A preface: I visit Phoenix regularly for my husband’s family reunions at New Years. I’ve recently been trying to learn more about the history of desert building and living while I am there. This year I visited the Arizona Biltmore hotel, built in the 1920’s. To warn you, I wax poetic here – it’s difficult not to. The building is a gem, and well worth a visit if you are anywhere near Phoenix. The two-hour public tour is chock full of history – design and otherwise – and well worth your time. If you won’t be near Phoenix soon, the website has many photos and some historic tidbits as well.
It’s hard to imagine a concrete hotel built in the 30’s in the desert outlands of Phoenix feeling cozy. Or simultaneously modern and timelessly classic. And yet the Biltmore accomplishes all of this. Ingenuity and grace. Elegance and approachability. Regionalism and grandeur. History and present. Weight and light.
The Biltmore is a complex building with a complex history. It’s famous as a Frank Lloyd Wright styled structure, but it was actually designed by his student, Albert “Andy”Chase McArthur, Wright’s connection was as a consultant and stumbling block – as the story goes, when he came in to provide design feedback on the plans for the concrete brick that would be the foundation for the hotel complex, he claimed that McArthur’s custom brick design was a trademark infringement on one of his own. He charged $10,000 for permission to use the design (bear in mind the entire 600 acre land purchase for the project cost only $300). A year later research showed no such copyright was held by Wright, who was promptly fired. And yet it is his distant association with the project that brings many to the hotel today. A recent renovation of one of the onsite restaurants includes the new name “Frank and Andy” as though the teacher and student were still old pals, and as though Frank’s name deserved top billing.
The hotel construction was funded by two brothers from Chicago, who made their fortune selling Fords around Phoenix in the twenties. When the Depression hit and the project lost its funding, the Wrigley family (yes, of chewing gum and stadium fame) bought it out as a private property and finished construction.
Although billed as a marketing effort to help people find the hotel so far outside of town, the iconic tower and spotlight actually served as a Prohibition era warning system. When local police forces approached the hotel (then 7 miles from the outskirts of Phoenix), the beacon warned the revelers inside to stash the booze and leave the secret drinking rooms via secret passageways. Bookcases rotated 180 degrees revealed fully (illegally) stocked bars, men had gambling parlors where the ladies were not allowed, dinner was served at 6pm on the dot. No matter how finely attired, guests who arrived at 6:05 would have to eat in the villas with the children and servants.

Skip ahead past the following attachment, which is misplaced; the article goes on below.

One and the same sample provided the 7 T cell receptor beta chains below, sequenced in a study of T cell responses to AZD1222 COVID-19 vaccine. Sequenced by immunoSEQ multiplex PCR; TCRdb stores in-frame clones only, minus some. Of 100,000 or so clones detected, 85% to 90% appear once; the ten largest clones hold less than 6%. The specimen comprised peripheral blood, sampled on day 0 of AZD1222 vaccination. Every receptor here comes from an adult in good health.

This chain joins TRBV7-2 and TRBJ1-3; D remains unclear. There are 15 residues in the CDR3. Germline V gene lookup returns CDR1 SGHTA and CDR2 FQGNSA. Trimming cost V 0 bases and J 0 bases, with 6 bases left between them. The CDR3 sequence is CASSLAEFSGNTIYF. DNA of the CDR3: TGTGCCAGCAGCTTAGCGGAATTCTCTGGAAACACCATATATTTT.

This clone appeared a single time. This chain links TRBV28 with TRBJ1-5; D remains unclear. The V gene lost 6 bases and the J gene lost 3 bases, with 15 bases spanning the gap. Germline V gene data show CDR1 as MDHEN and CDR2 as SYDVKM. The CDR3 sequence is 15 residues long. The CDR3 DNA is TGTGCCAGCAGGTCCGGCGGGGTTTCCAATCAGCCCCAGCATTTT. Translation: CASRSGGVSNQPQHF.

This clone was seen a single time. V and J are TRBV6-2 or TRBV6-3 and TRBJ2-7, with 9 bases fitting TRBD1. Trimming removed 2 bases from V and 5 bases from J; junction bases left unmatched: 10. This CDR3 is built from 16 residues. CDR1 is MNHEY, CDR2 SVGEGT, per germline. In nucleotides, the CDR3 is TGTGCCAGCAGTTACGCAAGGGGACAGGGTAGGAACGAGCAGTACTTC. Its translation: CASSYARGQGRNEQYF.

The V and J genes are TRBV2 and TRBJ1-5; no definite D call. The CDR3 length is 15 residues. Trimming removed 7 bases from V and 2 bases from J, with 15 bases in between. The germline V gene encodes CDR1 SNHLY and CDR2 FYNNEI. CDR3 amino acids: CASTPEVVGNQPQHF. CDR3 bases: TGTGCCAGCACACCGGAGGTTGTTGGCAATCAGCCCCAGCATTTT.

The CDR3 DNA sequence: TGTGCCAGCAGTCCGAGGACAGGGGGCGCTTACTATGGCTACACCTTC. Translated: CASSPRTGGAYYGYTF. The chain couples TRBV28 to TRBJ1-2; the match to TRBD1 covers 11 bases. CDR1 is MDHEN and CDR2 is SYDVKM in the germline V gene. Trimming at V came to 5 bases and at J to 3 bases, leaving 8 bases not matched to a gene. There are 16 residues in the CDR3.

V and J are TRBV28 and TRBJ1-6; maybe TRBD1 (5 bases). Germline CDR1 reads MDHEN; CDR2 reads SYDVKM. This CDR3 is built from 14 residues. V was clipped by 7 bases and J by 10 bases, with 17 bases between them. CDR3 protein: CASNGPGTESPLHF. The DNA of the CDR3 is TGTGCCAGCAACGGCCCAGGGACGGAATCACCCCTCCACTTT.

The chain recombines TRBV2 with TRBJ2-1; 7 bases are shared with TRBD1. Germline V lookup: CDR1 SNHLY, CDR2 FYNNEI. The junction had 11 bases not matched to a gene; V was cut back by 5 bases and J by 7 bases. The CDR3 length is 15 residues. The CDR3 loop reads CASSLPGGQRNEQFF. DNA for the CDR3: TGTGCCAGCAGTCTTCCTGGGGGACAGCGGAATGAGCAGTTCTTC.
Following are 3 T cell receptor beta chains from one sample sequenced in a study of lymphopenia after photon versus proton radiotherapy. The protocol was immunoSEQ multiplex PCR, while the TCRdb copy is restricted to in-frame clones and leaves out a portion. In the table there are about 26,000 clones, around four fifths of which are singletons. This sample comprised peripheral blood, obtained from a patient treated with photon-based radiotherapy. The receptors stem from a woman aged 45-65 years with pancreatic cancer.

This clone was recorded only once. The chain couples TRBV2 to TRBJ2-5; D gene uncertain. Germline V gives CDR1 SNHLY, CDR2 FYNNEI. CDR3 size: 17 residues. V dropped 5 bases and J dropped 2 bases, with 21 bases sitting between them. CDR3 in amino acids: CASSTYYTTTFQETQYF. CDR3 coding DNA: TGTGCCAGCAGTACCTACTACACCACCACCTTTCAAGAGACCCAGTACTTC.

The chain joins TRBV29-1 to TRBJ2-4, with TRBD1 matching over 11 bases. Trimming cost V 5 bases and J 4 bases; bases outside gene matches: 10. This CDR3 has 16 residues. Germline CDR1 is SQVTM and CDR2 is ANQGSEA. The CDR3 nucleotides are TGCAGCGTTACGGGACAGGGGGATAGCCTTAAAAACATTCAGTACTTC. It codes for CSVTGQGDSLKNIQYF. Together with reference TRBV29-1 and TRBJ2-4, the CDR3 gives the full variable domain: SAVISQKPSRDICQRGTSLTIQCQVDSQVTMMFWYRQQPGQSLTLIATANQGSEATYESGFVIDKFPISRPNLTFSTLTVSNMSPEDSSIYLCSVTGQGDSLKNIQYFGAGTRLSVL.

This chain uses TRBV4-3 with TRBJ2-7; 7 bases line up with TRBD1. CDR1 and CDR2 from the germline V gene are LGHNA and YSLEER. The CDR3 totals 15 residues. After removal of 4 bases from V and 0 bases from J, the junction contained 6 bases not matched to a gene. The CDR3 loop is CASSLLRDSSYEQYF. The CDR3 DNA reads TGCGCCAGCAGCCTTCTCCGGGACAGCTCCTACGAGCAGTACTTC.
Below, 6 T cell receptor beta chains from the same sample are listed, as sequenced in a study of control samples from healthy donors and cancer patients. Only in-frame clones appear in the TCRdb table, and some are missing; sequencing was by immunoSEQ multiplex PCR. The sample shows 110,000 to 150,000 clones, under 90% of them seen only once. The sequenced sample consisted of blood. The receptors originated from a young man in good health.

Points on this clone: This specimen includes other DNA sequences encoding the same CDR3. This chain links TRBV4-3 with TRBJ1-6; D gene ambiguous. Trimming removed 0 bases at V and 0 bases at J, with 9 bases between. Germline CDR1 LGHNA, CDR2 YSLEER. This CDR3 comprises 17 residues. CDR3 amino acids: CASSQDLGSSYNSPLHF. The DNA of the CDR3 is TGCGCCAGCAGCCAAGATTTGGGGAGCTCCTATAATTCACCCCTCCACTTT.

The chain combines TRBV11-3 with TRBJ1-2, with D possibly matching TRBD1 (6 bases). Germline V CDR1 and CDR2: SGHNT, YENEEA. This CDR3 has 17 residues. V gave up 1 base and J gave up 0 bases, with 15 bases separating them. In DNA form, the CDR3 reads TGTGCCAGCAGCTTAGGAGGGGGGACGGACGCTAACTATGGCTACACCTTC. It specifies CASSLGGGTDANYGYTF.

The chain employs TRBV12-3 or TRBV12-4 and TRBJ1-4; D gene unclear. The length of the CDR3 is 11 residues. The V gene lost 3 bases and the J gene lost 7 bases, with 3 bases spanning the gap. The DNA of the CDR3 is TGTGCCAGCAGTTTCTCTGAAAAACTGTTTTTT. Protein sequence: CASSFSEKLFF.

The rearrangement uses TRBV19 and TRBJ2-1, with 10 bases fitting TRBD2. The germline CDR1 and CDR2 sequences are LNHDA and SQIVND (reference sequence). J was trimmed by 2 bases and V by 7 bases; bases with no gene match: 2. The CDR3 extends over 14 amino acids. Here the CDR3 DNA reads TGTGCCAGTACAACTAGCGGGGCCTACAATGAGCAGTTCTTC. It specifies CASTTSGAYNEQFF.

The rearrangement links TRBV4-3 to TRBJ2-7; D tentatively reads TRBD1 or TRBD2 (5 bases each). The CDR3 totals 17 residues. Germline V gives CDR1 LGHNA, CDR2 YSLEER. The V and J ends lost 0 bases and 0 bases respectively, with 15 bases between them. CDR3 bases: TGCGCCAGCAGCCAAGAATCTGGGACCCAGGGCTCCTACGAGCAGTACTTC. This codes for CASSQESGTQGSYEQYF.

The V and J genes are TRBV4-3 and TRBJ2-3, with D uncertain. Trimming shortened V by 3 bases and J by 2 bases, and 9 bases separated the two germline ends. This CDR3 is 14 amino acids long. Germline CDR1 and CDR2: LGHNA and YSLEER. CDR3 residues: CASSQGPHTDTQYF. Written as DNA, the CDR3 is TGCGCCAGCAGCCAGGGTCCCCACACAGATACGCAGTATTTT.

Every sitting president since Hoover has stayed at the hotel (except Obama, who stayed as a Senator and has just a few years left to uphold the tradition). The Reagans honeymooned here prior to taking office and had their own bulletproof, Secret Service-accommodating suite remodeled for them later on, as Nancy’s family lived nearby and they visited frequently. And yet today the hotel is owned by (wait for it) the government of Singapore.
It was beside the hotel’s pool that Irving Berlin wrote the lyrics to “I’m Dreaming of a White Christmas” – during a hot Phoenix summer afternoon. Marilyn Monroe frequented, as did various other Hollywood and political celebrities across the decades. Musicians as varied as Billy Joel, Liza Minelli and Frank Sinatra have performed impromptu in the lobby bar. The McCain’s reserved the ballroom for their wedding reception and the McCain-Palin ticket conceded defeat on the lawn in 2008.
And yet, and yet, these storied halls feel welcoming. Friendly. The concrete block is balanced by gold leaf ceilings, the low slung ceilings (for cost savings, imagine that) create intimacy, the staff are polished but not reserved. And everywhere, everywhere, the design motif is carried out. There is not a corner overlooked, not a moment of compromise. To walk through the Biltmore is to see a vision executed to the furthest degree. The original building has a cohesiveness that grounds its grandeur. The consistency of design, of detail, of material, creates a sense of calm and longevity. The thoughtfulness sets you at ease. The intricacy creates wonder. The beauty creates a space set apart.
This, to me, is the magic of good design. History brought forward, past and present overlapping instead of competing for space. The majestic alongside the intimate. The unimaginable made approachable. Wright might not have been an upright business man, if the stories are true. But clearly, he was a decent teacher, because his student McArthur created a landmark for the ages.